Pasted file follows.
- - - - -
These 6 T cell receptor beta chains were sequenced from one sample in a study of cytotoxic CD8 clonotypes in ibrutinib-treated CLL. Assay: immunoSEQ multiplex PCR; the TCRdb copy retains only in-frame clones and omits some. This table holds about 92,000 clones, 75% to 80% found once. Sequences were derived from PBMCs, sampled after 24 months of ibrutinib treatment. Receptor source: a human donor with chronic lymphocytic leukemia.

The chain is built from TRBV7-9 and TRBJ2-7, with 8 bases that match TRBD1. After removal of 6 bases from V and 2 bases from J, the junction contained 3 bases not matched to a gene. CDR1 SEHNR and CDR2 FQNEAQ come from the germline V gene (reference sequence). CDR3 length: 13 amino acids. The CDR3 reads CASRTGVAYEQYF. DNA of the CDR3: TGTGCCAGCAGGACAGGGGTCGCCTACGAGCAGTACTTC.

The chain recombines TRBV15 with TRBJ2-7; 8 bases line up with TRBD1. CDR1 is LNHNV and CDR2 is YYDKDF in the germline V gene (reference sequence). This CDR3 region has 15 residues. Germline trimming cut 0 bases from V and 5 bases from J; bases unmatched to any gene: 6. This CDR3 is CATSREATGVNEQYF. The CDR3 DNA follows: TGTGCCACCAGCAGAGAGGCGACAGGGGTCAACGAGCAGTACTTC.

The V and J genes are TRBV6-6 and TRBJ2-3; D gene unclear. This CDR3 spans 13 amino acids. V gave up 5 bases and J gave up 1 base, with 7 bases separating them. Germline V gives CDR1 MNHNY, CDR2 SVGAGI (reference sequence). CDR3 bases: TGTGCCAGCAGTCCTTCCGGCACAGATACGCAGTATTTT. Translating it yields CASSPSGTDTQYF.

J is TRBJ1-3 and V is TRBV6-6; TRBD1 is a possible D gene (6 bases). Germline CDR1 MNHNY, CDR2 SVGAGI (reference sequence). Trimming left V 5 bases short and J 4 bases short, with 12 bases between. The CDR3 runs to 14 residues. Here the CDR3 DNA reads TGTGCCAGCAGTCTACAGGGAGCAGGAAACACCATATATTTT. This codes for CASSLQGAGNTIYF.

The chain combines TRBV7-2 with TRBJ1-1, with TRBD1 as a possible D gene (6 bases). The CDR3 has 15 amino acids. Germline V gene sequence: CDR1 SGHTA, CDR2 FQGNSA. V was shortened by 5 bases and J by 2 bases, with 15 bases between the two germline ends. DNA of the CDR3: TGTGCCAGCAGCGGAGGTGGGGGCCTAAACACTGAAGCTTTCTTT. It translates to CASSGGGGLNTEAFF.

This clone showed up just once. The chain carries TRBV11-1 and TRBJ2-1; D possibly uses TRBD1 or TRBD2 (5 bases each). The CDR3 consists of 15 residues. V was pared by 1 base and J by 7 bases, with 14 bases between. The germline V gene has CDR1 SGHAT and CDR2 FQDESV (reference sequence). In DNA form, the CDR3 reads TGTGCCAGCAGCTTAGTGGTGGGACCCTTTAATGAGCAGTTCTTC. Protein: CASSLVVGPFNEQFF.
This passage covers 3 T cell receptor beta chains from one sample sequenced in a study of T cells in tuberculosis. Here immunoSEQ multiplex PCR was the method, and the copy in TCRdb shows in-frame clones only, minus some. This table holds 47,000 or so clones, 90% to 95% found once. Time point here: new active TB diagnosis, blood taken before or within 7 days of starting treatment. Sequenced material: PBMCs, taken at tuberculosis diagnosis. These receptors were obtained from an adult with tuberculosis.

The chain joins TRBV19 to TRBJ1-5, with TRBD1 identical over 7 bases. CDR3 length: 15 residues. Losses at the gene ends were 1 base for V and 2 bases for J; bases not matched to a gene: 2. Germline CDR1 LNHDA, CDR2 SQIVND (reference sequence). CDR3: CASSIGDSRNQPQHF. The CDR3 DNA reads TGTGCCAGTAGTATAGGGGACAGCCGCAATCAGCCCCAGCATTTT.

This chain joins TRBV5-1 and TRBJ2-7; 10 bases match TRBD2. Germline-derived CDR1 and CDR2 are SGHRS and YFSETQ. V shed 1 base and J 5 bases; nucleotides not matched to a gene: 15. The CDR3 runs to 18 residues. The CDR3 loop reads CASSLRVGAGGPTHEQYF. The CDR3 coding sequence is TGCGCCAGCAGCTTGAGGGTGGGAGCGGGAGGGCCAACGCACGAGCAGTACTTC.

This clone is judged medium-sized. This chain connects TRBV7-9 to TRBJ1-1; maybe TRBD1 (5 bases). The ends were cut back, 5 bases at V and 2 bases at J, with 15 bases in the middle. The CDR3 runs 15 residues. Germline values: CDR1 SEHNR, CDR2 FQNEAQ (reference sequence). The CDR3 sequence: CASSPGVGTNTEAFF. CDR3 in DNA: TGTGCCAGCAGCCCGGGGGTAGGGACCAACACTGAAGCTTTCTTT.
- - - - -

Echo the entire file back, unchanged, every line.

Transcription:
These 6 T cell receptor beta chains were sequenced from one sample in a study of cytotoxic CD8 clonotypes in ibrutinib-treated CLL. Assay: immunoSEQ multiplex PCR; the TCRdb copy retains only in-frame clones and omits some. This table holds about 92,000 clones, 75% to 80% found once. Sequences were derived from PBMCs, sampled after 24 months of ibrutinib treatment. Receptor source: a human donor with chronic lymphocytic leukemia.

The chain is built from TRBV7-9 and TRBJ2-7, with 8 bases that match TRBD1. After removal of 6 bases from V and 2 bases from J, the junction contained 3 bases not matched to a gene. CDR1 SEHNR and CDR2 FQNEAQ come from the germline V gene (reference sequence). CDR3 length: 13 amino acids. The CDR3 reads CASRTGVAYEQYF. DNA of the CDR3: TGTGCCAGCAGGACAGGGGTCGCCTACGAGCAGTACTTC.

The chain recombines TRBV15 with TRBJ2-7; 8 bases line up with TRBD1. CDR1 is LNHNV and CDR2 is YYDKDF in the germline V gene (reference sequence). This CDR3 region has 15 residues. Germline trimming cut 0 bases from V and 5 bases from J; bases unmatched to any gene: 6. This CDR3 is CATSREATGVNEQYF. The CDR3 DNA follows: TGTGCCACCAGCAGAGAGGCGACAGGGGTCAACGAGCAGTACTTC.

The V and J genes are TRBV6-6 and TRBJ2-3; D gene unclear. This CDR3 spans 13 amino acids. V gave up 5 bases and J gave up 1 base, with 7 bases separating them. Germline V gives CDR1 MNHNY, CDR2 SVGAGI (reference sequence). CDR3 bases: TGTGCCAGCAGTCCTTCCGGCACAGATACGCAGTATTTT. Translating it yields CASSPSGTDTQYF.

J is TRBJ1-3 and V is TRBV6-6; TRBD1 is a possible D gene (6 bases). Germline CDR1 MNHNY, CDR2 SVGAGI (reference sequence). Trimming left V 5 bases short and J 4 bases short, with 12 bases between. The CDR3 runs to 14 residues. Here the CDR3 DNA reads TGTGCCAGCAGTCTACAGGGAGCAGGAAACACCATATATTTT. This codes for CASSLQGAGNTIYF.

The chain combines TRBV7-2 with TRBJ1-1, with TRBD1 as a possible D gene (6 bases). The CDR3 has 15 amino acids. Germline V gene sequence: CDR1 SGHTA, CDR2 FQGNSA. V was shortened by 5 bases and J by 2 bases, with 15 bases between the two germline ends. DNA of the CDR3: TGTGCCAGCAGCGGAGGTGGGGGCCTAAACACTGAAGCTTTCTTT. It translates to CASSGGGGLNTEAFF.

This clone showed up just once. The chain carries TRBV11-1 and TRBJ2-1; D possibly uses TRBD1 or TRBD2 (5 bases each). The CDR3 consists of 15 residues. V was pared by 1 base and J by 7 bases, with 14 bases between. The germline V gene has CDR1 SGHAT and CDR2 FQDESV (reference sequence). In DNA form, the CDR3 reads TGTGCCAGCAGCTTAGTGGTGGGACCCTTTAATGAGCAGTTCTTC. Protein: CASSLVVGPFNEQFF.
This passage covers 3 T cell receptor beta chains from one sample sequenced in a study of T cells in tuberculosis. Here immunoSEQ multiplex PCR was the method, and the copy in TCRdb shows in-frame clones only, minus some. This table holds 47,000 or so clones, 90% to 95% found once. Time point here: new active TB diagnosis, blood taken before or within 7 days of starting treatment. Sequenced material: PBMCs, taken at tuberculosis diagnosis. These receptors were obtained from an adult with tuberculosis.

The chain joins TRBV19 to TRBJ1-5, with TRBD1 identical over 7 bases. CDR3 length: 15 residues. Losses at the gene ends were 1 base for V and 2 bases for J; bases not matched to a gene: 2. Germline CDR1 LNHDA, CDR2 SQIVND (reference sequence). CDR3: CASSIGDSRNQPQHF. The CDR3 DNA reads TGTGCCAGTAGTATAGGGGACAGCCGCAATCAGCCCCAGCATTTT.

This chain joins TRBV5-1 and TRBJ2-7; 10 bases match TRBD2. Germline-derived CDR1 and CDR2 are SGHRS and YFSETQ. V shed 1 base and J 5 bases; nucleotides not matched to a gene: 15. The CDR3 runs to 18 residues. The CDR3 loop reads CASSLRVGAGGPTHEQYF. The CDR3 coding sequence is TGCGCCAGCAGCTTGAGGGTGGGAGCGGGAGGGCCAACGCACGAGCAGTACTTC.

This clone is judged medium-sized. This chain connects TRBV7-9 to TRBJ1-1; maybe TRBD1 (5 bases). The ends were cut back, 5 bases at V and 2 bases at J, with 15 bases in the middle. The CDR3 runs 15 residues. Germline values: CDR1 SEHNR, CDR2 FQNEAQ (reference sequence). The CDR3 sequence: CASSPGVGTNTEAFF. CDR3 in DNA: TGTGCCAGCAGCCCGGGGGTAGGGACCAACACTGAAGCTTTCTTT.